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Producing Calendars at Home

A way of getting your images on the wall whether it be your own wall or that of a member of your family, friend or colleague is to produce a calendar. Here we are going to cover the cost effective way of producing a small number yourself at home.

All you need to do, to carry out this task is:

  • Design and Create the Calendar

  • Print It

  • Bind and Package it

You need to look at what you can design and produce with the equipment, software and supplies you have or can get, from this you can decide how many pages your calendar is to have, what type of paper it is going to be printed on, how you are going to design the date grids, and how you are going to bind them together. Once you have this defined you are ready to start putting it together. The equipment and supplies you need are:

  • Computer

  • Software, this could be a photo specific package like Photoshop, or a word processor like MS Word, or one of the specific calendar producing packages which come with templates etc.

  • Printer - your own printer or you could get it printed by someone else

  • Paper

  • Binding method, this could be a special purpose binding machine or a hole punch and rings.

Once you have the calendar completed you then have to present it. You could just hand it to the individuals you have made it for, however if you intend it to be a present or want to add that extra touch then you need to look at how you may wrap it. You could use an envelope, if you take this route then this will need to be considered at an early stage and you will need to identify what size envelope you will need and don't forget to allow for the binding method you are using.

Creating the Calendar

A calendar is made up of three elements, the cover, the images and the date grids. They come in all sorts of shapes and sizes, they can be desktop, shaped or wall hanging, in sizes of A5, A4, A3 folded etc. Depending on your design, style, layout and printing method this will determine both the size of your grids and the images you need.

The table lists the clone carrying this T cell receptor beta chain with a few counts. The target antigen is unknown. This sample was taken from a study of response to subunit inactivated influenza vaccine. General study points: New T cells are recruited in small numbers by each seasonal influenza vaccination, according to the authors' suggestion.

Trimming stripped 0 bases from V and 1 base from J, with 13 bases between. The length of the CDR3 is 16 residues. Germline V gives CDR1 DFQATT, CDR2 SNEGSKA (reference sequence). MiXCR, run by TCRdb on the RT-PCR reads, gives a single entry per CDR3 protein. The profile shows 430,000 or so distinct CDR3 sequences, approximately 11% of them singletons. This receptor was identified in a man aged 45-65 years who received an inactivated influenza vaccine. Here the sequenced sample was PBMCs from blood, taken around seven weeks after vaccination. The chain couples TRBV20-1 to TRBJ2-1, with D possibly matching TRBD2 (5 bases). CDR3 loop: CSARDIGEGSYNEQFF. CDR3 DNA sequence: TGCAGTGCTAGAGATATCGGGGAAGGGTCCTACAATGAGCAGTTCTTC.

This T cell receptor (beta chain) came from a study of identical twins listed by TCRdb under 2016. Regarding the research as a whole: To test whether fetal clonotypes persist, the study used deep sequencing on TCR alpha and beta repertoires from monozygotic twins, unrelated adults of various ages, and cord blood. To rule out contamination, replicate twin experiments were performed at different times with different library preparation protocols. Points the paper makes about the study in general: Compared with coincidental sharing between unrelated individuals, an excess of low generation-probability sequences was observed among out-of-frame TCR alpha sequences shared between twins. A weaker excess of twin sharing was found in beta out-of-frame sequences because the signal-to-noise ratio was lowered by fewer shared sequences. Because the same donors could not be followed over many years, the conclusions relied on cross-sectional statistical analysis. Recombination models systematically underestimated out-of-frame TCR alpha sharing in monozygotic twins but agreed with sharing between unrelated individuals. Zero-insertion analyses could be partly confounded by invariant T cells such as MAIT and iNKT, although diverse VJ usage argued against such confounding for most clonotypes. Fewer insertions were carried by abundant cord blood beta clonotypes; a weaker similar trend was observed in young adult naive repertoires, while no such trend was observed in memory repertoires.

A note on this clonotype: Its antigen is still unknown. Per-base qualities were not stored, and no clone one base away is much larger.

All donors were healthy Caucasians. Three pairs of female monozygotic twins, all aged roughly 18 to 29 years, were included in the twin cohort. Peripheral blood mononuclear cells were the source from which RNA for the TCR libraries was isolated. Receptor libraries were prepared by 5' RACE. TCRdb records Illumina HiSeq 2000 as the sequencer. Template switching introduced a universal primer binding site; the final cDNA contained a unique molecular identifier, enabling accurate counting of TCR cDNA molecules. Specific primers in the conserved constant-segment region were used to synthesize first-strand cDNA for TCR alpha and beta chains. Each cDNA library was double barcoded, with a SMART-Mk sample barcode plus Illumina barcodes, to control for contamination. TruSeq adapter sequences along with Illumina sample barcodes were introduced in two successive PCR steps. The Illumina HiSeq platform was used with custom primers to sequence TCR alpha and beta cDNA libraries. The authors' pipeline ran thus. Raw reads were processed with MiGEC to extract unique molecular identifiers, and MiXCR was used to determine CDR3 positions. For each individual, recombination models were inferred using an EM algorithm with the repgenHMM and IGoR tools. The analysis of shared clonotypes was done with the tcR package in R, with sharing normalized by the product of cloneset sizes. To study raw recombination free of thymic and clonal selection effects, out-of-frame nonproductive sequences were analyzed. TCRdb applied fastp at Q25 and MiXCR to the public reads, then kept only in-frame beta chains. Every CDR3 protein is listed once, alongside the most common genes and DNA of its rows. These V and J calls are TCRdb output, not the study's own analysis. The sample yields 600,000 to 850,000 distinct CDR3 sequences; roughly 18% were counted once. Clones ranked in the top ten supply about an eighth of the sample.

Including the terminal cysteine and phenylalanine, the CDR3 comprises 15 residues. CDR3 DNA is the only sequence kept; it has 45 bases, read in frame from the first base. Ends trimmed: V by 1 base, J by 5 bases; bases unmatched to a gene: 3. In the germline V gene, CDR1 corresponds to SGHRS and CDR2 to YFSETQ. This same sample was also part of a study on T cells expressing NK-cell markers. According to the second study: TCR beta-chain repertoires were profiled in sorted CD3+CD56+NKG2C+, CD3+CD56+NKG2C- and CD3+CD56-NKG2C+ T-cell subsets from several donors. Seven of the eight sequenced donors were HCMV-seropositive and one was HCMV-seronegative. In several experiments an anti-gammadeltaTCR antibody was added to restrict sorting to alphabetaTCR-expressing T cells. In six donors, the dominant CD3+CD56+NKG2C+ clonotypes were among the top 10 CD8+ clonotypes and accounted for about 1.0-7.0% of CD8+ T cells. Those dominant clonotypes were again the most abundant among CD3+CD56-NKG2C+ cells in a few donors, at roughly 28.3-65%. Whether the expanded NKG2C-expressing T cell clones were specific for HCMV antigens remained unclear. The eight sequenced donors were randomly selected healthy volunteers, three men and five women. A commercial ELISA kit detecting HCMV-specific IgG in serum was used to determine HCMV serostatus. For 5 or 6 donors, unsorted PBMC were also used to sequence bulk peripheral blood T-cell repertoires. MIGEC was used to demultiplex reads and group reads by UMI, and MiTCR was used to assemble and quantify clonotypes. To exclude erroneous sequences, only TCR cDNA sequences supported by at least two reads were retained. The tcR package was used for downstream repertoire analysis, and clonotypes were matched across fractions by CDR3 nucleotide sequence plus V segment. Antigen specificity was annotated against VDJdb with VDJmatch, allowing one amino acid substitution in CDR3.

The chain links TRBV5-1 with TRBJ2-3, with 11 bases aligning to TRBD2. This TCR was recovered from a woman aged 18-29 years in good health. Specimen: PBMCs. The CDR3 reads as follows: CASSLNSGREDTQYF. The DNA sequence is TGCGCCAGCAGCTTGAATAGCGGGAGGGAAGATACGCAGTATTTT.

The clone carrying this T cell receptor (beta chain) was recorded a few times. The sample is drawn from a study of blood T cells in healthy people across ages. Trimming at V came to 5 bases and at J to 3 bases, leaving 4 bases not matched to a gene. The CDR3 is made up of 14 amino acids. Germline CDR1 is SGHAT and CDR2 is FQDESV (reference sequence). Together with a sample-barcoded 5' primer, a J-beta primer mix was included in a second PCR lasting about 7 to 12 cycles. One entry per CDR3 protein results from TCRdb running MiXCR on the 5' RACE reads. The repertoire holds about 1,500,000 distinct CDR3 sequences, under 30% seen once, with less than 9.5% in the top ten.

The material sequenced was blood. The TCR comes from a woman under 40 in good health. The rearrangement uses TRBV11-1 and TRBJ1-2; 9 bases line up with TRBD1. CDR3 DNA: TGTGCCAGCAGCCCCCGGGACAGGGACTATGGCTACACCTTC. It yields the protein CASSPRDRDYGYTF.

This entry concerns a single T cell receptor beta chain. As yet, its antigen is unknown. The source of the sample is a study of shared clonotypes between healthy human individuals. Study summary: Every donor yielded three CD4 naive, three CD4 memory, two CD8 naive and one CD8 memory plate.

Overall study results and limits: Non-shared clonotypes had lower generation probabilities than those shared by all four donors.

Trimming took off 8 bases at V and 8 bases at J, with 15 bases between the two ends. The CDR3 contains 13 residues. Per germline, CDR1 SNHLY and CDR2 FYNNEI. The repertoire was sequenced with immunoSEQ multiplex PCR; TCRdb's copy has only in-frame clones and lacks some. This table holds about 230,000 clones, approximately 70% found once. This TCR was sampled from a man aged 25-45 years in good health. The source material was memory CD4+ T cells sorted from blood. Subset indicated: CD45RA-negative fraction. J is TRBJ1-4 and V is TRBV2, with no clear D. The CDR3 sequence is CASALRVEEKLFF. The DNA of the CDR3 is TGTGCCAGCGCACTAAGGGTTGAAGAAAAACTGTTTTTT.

The date grids will determine the number of pages and therefore minimum number of images your calendar will have.  It could be annual (single page), quarterly (5 pages), bi-monthly (7 pages), or monthly (13 pages). Each of the pages would contain at least 1 image, but you could use more. To create the date grids you could use templates already created by others, in the specialist software you are going to use, what you can download from the internet, see Calendar Further Information or you could create your own by using tables and grids, or take a look at Calendar Templates for some we have put together for you to use.

Then decide what theme you want your calendar to be, it is one thing to want to display some of your images but if you are making them for friends and family then you should be able to decide a theme for each individual to match their personality, interests and experiences and adding that little touch of making the effort to design the calendar specifically for them, this they will appreciate. You may be thinking the images is the easy bit, but it will be a lot harder to choose what you want to include from the many good images you have, even with a theme. When selecting the images remember to keep in mind the size the eventual image on the calendar, you may have a fantastic picture when it's printed full size A4, but when you want to produce it as an A6 (6x4) image it may loose it's impact.